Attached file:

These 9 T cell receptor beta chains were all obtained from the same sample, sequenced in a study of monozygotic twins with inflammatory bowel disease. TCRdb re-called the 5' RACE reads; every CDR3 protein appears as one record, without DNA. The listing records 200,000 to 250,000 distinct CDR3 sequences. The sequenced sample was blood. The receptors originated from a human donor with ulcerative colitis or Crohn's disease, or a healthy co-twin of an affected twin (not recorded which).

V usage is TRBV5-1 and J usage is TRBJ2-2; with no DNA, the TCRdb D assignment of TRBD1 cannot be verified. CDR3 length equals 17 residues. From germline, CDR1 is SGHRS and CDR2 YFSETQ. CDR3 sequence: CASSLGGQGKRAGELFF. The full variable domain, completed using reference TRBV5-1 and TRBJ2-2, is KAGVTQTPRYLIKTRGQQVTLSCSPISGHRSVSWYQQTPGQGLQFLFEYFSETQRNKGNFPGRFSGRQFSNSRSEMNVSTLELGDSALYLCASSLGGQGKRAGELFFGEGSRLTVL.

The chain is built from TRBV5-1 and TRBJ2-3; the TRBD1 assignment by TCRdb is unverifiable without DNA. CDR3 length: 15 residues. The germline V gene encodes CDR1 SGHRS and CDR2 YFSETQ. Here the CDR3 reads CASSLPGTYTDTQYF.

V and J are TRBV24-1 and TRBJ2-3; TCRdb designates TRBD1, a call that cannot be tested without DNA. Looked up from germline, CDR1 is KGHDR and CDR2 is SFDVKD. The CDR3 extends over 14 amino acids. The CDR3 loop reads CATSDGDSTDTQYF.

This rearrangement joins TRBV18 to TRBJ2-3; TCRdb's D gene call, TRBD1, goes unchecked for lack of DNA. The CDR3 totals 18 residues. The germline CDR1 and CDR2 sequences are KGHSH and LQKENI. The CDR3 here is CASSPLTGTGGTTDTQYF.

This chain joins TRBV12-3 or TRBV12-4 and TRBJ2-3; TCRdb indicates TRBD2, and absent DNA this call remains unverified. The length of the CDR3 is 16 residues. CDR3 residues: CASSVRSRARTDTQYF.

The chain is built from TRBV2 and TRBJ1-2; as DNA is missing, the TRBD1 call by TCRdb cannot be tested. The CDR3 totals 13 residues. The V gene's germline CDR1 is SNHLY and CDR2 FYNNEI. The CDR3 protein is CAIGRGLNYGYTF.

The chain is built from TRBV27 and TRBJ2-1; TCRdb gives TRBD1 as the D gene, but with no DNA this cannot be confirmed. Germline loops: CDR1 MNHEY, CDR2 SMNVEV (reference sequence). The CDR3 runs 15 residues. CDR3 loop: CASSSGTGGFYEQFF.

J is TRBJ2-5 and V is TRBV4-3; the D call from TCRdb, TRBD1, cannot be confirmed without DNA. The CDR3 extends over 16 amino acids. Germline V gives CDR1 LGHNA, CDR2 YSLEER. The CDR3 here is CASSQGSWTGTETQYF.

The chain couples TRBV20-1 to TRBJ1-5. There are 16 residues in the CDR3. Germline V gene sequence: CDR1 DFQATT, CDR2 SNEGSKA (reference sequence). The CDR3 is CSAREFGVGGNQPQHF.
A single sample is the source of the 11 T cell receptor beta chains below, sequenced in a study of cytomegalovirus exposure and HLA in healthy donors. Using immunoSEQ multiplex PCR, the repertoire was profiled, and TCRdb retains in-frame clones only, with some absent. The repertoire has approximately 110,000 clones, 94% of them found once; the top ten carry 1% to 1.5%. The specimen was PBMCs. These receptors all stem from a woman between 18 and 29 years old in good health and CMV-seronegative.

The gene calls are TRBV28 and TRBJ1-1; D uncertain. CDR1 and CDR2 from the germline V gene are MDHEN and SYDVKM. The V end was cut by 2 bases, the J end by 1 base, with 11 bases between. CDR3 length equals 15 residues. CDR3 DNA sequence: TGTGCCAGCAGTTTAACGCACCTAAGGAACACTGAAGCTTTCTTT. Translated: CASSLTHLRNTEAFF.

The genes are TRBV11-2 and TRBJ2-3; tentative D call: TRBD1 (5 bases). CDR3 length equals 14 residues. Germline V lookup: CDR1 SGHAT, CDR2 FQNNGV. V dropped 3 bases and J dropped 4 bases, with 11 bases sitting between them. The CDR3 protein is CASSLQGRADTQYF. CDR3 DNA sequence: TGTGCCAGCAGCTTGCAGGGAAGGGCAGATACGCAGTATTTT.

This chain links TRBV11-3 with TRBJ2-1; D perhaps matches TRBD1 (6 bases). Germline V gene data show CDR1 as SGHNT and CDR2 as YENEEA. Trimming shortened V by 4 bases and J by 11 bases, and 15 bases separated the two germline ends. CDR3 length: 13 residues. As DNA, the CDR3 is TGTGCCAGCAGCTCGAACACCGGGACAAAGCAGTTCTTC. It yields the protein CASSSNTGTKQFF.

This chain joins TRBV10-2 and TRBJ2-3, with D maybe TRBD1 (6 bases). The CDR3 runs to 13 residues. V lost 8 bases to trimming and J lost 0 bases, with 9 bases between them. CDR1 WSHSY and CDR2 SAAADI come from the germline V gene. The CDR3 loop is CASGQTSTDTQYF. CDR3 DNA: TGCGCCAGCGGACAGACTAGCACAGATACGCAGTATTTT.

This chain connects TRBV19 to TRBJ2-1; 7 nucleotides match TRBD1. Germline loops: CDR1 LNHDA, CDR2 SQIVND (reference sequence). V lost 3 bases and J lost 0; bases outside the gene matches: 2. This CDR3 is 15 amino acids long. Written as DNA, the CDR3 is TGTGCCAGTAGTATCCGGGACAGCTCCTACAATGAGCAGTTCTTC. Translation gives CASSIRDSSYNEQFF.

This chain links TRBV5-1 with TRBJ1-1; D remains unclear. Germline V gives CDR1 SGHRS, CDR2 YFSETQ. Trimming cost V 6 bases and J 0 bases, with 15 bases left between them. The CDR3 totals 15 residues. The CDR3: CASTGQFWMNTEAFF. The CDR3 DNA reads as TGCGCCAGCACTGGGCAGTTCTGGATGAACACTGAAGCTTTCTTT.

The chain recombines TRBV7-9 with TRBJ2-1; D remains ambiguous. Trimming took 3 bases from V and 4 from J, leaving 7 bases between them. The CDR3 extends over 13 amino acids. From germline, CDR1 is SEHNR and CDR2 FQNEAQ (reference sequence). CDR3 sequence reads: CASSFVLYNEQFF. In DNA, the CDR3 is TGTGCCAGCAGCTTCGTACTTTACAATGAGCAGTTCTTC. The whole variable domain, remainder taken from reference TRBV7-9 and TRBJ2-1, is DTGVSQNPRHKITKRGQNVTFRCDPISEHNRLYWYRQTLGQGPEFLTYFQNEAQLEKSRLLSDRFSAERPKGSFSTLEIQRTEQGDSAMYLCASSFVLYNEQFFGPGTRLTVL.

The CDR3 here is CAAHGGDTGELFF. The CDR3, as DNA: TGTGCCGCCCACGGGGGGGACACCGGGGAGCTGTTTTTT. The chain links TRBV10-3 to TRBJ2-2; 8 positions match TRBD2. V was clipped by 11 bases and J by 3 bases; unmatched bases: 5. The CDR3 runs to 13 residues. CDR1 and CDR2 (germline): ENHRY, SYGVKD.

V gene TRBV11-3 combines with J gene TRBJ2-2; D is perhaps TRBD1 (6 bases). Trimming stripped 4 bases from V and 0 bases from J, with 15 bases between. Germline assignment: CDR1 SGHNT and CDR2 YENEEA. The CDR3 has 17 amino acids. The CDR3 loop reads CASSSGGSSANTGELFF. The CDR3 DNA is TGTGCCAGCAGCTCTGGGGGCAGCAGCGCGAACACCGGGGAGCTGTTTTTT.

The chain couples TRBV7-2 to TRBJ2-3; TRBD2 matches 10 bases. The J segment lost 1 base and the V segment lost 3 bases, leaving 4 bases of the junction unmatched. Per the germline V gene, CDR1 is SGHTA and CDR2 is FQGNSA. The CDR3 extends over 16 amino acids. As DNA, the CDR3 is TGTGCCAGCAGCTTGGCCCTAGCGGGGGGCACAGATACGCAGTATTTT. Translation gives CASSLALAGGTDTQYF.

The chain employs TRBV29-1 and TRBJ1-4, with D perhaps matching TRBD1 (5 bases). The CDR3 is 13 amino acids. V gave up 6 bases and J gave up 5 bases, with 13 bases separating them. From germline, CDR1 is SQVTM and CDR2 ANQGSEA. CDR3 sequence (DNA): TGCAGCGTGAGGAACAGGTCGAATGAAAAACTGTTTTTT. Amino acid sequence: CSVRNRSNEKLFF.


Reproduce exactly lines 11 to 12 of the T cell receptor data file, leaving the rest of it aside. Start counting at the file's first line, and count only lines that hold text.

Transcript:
A single sample is the source of the 11 T cell receptor beta chains below, sequenced in a study of cytomegalovirus exposure and HLA in healthy donors. Using immunoSEQ multiplex PCR, the repertoire was profiled, and TCRdb retains in-frame clones only, with some absent. The repertoire has approximately 110,000 clones, 94% of them found once; the top ten carry 1% to 1.5%. The specimen was PBMCs. These receptors all stem from a woman between 18 and 29 years old in good health and CMV-seronegative.

The gene calls are TRBV28 and TRBJ1-1; D uncertain. CDR1 and CDR2 from the germline V gene are MDHEN and SYDVKM. The V end was cut by 2 bases, the J end by 1 base, with 11 bases between. CDR3 length equals 15 residues. CDR3 DNA sequence: TGTGCCAGCAGTTTAACGCACCTAAGGAACACTGAAGCTTTCTTT. Translated: CASSLTHLRNTEAFF.